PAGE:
- The Washington Times - Thursday, March 11, 2004

“Spartan” stars Val Kilmer as Bobby Scott, a secret agent specializing in lethal prowess and battle-hardened tenacity.

After a reasonably intriguing exposition, “Spartan” devolves into a private struggle. Bobby is a laconic consultant at a training camp near Boston drawn into the search for the president’s daughter, a Harvard coed who vanishes and might be an abduction victim. The internecine clash, ostensibly pitting government agents with sincere and protective motives against government agents with corrupt and hurtful motives, thinly veils the compulsive need in writer-director David Mamet to protect a coldblooded, misanthropic reputation. To the extent that he succeeds, far too well for my taste, the movie starts to resemble formulaic pulp and loses its initial claims on melodramatic human interest and ingenuity.

Two of the trainees Bobby is seen putting through their paces are destined to become sidekicks in the prolonged but unraveling hunt for Laura Newton, the elusive first daughter, rumored during one persuasively alarming stretch to be in the clutches of white slavers and earmarked for prostitution in the Arabian peninsula.

The luridly diverting and tolerable segment of the mystery culminates in Bobby’s encounters with a pair of suspects at a beach house near Essex, Mass., and a subsequent effort to infiltrate and deceive the kidnappers in time to stage a clandestine rescue in Dubai. The plot suffers an irreparable body blow when Mr. Mamet elects to scrub this mission, which would appear to be both obligatory and climactic.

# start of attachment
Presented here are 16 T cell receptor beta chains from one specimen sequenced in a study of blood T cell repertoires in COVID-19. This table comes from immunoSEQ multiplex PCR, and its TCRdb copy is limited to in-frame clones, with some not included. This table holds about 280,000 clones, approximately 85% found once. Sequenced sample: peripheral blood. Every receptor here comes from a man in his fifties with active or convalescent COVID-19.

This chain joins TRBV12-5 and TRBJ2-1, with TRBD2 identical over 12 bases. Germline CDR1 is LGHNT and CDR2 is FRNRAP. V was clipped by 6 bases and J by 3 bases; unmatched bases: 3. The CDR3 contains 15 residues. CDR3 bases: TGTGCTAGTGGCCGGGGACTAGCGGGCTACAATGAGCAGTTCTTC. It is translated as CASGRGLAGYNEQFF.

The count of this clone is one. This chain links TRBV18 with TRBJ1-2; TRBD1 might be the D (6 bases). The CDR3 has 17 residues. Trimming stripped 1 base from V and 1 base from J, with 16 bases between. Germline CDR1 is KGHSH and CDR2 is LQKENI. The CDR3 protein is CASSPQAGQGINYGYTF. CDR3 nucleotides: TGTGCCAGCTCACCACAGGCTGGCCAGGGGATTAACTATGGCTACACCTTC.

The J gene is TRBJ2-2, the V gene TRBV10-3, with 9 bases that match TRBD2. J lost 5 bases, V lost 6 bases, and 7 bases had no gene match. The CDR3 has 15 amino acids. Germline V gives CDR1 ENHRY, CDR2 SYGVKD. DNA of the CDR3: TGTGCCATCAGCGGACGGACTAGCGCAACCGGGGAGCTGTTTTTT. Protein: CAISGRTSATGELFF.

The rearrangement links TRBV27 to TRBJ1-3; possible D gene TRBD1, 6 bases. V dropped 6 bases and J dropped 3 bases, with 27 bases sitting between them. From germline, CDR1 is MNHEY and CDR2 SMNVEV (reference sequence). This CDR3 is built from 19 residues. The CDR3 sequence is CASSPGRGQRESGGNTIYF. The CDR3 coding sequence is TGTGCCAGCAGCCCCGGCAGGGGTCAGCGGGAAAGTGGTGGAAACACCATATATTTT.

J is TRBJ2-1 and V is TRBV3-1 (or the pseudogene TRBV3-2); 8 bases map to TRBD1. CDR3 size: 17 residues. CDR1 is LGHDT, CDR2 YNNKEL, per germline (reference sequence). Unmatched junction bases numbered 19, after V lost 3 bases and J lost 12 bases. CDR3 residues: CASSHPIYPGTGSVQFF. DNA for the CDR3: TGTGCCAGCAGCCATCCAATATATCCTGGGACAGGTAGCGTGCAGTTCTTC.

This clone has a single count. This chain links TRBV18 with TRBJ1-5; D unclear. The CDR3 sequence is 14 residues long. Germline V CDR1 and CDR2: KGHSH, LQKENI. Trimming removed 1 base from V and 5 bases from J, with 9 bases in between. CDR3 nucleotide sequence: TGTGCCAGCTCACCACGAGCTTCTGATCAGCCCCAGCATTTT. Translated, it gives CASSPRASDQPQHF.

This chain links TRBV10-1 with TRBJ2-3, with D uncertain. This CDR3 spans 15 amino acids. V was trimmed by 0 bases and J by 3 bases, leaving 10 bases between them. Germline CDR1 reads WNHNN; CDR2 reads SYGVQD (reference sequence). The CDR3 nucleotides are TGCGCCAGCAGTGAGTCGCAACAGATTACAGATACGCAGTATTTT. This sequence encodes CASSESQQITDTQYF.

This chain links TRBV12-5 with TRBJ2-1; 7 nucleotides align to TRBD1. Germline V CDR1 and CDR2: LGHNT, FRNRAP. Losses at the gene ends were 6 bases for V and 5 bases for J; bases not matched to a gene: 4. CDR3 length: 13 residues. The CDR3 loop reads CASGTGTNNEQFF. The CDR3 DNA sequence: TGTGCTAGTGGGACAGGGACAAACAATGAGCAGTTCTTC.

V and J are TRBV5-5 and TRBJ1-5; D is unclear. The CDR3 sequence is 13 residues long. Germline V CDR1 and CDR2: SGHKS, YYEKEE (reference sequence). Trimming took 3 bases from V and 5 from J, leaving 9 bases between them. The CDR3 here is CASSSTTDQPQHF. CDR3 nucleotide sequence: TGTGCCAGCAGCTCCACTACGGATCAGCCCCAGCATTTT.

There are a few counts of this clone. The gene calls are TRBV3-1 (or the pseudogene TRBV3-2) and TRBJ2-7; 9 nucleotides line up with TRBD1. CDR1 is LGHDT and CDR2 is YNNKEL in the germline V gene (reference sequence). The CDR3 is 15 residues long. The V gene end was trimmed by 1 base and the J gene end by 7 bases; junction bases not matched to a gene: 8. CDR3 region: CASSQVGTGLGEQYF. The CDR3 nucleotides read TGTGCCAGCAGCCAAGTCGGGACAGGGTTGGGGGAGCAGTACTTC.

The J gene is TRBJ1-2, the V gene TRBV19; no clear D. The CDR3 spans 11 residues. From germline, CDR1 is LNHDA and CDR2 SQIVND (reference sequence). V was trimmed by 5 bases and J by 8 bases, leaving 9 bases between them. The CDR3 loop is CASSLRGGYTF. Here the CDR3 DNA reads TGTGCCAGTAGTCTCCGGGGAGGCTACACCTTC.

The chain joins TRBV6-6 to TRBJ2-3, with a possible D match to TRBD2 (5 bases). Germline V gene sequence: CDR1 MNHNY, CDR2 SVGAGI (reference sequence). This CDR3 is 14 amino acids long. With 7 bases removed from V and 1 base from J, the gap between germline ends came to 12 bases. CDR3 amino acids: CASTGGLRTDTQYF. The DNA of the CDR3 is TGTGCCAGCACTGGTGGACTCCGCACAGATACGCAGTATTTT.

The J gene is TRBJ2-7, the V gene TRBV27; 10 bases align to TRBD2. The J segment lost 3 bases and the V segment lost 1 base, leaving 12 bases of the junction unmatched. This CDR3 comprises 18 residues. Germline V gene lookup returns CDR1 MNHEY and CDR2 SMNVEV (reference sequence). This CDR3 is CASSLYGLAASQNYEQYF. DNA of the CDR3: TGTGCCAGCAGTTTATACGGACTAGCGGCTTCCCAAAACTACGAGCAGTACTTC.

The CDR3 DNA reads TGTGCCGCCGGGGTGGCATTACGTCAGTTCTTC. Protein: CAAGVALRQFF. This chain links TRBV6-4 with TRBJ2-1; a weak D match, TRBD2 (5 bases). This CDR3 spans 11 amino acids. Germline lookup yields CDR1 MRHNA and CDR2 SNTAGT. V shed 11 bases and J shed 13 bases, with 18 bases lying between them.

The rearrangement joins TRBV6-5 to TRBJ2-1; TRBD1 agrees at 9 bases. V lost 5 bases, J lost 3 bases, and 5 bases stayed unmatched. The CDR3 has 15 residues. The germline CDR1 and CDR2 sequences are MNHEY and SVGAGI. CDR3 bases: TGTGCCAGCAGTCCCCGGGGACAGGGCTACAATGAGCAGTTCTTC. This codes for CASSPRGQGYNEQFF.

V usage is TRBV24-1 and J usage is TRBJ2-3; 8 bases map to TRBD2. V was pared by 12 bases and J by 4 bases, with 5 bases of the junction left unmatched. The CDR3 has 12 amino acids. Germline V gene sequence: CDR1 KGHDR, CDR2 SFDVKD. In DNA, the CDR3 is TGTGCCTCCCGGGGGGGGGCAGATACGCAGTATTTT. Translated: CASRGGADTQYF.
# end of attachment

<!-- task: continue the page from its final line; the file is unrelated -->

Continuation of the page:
His blunder puts “Spartan” into a tailspin. The valiant Scott is transformed from skilled specialist with a possibly interesting history into overmatched pariah and lone wolf, likely to prevail only if the filmmaker cheats shamelessly. Having made a persuasive case for Scott as a man of action who functions effectively within a national security system, Mr. Mamet pulls a tiresomely perverse and cliched switch, isolating him as the man against the system.

This might be how Rambo got his start, but Scott is unlikely to become a franchise opportunity for Val Kilmer in his 40s.

Quite a few performers get shortchanged because Mr. Mamet is subject to premature mission fatigue and cynicism: most conspicuously, Derek Luke and Tia Texada as ambitious recruits and William H. Macy and Ed O’Neil as federal bureaucrats. The victim eventually surfaces in the person of Kristen Bell, who seems to be doing an impression of Brittany Murphy, the epitome of lowlife starlets in recent years.

It might be instructive for screenwriting classes to double-bill “Spartan” with Ron Howard’s “The Missing,” which also went haywire after generating an effective sense of suspense and urgency about the abduction of a young woman by loathsome flesh peddlers. Students would have a better idea of how to self-destruct in both a period and modern setting. Of course, it’s always a bit of a stretch to believe that Hollywood is passionately averse to flesh peddling, but it might be professionally useful to know how to fake it.


TITLE: “Spartan”

RATING: R (Occasional profanity, graphic violence and sexual candor, including allusions to white slavery)

CREDITS: Written and directed by David Mamet. Cinematography by Juan Ruiz Anchia.

RUNNING TIME: 106 minutes


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